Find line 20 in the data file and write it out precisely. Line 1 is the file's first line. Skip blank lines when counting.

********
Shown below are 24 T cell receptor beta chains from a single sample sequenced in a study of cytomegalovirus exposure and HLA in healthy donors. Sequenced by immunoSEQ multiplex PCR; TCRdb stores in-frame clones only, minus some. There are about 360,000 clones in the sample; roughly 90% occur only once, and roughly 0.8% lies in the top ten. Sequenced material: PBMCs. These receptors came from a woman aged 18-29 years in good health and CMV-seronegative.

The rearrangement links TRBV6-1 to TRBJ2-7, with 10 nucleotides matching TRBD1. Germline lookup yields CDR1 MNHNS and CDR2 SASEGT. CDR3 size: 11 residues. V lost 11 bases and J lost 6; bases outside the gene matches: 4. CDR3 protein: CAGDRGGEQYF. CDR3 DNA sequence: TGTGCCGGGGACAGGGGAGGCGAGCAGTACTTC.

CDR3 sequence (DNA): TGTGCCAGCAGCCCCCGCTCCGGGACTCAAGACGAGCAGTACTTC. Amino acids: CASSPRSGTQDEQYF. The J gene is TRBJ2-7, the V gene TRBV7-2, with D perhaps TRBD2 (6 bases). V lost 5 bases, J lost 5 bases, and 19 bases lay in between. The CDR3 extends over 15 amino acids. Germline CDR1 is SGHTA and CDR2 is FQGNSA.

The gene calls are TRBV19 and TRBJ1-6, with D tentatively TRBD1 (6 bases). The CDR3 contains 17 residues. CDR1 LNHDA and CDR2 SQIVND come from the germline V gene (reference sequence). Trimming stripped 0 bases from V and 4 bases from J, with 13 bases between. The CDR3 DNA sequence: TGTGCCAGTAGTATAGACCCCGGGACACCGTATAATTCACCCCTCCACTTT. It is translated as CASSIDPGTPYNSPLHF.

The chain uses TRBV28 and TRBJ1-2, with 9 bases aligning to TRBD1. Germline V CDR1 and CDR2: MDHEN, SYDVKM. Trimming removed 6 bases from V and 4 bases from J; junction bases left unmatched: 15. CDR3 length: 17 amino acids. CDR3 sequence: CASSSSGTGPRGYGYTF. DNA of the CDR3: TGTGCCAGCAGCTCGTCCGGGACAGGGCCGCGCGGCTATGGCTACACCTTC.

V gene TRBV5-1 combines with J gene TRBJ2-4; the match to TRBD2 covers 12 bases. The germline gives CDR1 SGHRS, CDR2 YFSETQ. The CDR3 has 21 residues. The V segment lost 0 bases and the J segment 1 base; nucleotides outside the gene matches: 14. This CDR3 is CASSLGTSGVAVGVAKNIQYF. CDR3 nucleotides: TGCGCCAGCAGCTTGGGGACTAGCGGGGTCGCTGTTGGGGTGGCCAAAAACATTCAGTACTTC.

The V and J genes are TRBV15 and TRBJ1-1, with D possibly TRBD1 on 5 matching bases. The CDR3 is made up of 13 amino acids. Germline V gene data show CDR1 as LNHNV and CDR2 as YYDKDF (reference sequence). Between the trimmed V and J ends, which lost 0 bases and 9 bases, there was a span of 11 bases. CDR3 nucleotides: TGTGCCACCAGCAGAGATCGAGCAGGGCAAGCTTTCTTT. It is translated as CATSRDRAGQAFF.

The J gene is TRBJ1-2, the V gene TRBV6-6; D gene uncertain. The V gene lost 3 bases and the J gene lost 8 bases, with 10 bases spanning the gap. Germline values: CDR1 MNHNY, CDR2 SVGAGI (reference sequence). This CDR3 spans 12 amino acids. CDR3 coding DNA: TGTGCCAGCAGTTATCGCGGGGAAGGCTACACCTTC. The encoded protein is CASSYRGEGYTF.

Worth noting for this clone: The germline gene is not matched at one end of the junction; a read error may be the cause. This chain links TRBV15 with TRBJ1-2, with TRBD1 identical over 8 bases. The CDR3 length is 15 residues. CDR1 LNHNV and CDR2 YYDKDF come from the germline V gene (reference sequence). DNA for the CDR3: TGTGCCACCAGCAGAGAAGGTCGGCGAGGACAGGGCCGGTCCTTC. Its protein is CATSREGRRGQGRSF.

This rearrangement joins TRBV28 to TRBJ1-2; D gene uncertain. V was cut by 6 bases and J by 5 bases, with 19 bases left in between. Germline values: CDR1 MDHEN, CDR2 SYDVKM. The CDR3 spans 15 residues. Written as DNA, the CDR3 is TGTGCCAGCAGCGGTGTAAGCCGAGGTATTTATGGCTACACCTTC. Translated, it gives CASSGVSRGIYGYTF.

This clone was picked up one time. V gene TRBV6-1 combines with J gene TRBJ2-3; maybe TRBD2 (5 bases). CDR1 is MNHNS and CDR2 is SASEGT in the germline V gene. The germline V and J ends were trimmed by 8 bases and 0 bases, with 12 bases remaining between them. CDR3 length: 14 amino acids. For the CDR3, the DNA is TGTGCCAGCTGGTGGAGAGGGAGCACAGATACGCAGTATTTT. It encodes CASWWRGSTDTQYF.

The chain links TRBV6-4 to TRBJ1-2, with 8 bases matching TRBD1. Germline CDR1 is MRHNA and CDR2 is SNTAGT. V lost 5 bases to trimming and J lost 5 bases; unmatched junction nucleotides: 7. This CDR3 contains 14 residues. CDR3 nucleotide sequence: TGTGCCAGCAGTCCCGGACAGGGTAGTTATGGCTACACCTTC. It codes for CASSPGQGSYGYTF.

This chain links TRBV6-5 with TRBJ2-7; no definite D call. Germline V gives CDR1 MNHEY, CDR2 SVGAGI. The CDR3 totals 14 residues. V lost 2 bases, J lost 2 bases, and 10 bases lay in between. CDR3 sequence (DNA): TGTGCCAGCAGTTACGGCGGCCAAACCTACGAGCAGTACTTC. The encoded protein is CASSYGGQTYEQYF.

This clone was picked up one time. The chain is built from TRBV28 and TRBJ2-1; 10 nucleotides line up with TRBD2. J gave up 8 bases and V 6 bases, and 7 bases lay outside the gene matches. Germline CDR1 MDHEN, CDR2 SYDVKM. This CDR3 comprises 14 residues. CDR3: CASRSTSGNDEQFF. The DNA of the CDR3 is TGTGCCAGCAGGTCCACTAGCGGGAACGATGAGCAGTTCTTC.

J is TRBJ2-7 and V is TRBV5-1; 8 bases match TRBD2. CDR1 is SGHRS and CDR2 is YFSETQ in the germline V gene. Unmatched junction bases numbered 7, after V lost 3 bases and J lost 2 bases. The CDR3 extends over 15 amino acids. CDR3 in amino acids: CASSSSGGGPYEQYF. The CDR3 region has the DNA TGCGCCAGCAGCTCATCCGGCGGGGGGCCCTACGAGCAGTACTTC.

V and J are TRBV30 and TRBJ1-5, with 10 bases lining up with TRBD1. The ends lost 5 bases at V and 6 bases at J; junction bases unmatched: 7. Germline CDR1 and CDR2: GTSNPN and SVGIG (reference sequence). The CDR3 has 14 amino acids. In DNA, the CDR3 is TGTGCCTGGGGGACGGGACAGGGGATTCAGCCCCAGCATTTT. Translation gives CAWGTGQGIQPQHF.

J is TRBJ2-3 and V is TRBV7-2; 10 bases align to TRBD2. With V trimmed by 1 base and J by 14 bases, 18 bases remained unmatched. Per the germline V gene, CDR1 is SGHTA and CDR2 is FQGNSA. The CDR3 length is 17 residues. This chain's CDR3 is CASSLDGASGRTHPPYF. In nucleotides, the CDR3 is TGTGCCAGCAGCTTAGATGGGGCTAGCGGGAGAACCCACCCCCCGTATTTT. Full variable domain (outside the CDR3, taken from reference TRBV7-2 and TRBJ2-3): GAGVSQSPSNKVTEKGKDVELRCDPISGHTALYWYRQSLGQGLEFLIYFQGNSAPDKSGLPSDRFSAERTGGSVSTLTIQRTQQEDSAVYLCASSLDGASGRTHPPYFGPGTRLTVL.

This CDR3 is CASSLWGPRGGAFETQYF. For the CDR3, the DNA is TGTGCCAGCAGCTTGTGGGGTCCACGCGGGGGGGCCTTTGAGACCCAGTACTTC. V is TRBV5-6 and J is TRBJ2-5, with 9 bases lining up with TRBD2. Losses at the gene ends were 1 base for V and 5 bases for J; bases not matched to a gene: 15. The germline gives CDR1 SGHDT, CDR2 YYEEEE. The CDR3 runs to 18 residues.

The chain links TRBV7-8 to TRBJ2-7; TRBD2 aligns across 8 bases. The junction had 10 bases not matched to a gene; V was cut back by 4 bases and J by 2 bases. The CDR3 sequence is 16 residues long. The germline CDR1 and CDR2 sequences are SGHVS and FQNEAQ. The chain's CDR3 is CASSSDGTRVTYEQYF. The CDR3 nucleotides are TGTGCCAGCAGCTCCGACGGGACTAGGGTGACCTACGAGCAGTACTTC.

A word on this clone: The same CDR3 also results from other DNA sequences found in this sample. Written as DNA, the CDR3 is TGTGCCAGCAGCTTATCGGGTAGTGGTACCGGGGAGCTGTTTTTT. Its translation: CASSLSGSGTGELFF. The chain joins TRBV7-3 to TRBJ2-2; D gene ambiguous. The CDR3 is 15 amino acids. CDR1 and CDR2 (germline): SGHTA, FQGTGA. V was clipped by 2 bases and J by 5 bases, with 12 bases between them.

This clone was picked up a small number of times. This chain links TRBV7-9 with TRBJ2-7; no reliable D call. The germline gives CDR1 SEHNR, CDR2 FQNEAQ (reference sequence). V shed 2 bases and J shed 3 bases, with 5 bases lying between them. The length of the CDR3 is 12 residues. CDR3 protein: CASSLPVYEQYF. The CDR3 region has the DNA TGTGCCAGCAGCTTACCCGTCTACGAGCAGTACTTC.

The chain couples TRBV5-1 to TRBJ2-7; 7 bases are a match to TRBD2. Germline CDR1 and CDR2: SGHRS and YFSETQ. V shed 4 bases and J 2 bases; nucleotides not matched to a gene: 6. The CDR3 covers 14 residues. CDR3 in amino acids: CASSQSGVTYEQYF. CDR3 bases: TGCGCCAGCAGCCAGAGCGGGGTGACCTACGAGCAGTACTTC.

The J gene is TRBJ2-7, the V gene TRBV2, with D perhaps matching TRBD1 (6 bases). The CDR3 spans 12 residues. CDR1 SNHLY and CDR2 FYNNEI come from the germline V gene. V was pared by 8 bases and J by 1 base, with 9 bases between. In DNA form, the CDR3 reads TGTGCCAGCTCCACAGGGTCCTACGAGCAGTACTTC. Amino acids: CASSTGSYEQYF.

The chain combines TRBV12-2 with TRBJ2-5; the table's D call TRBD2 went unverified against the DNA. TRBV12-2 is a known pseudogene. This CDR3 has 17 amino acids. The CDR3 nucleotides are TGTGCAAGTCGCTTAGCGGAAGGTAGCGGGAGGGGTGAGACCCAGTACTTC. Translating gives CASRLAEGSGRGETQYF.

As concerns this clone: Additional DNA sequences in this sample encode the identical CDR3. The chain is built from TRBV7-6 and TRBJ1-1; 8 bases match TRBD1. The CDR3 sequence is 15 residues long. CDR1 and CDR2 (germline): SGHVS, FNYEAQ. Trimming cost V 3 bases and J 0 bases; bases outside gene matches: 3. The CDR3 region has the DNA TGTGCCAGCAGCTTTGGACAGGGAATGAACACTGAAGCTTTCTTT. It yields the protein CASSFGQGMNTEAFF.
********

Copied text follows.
A word on this clone: The same CDR3 also results from other DNA sequences found in this sample. Written as DNA, the CDR3 is TGTGCCAGCAGCTTATCGGGTAGTGGTACCGGGGAGCTGTTTTTT. Its translation: CASSLSGSGTGELFF. The chain joins TRBV7-3 to TRBJ2-2; D gene ambiguous. The CDR3 is 15 amino acids. CDR1 and CDR2 (germline): SGHTA, FQGTGA. V was clipped by 2 bases and J by 5 bases, with 12 bases between them.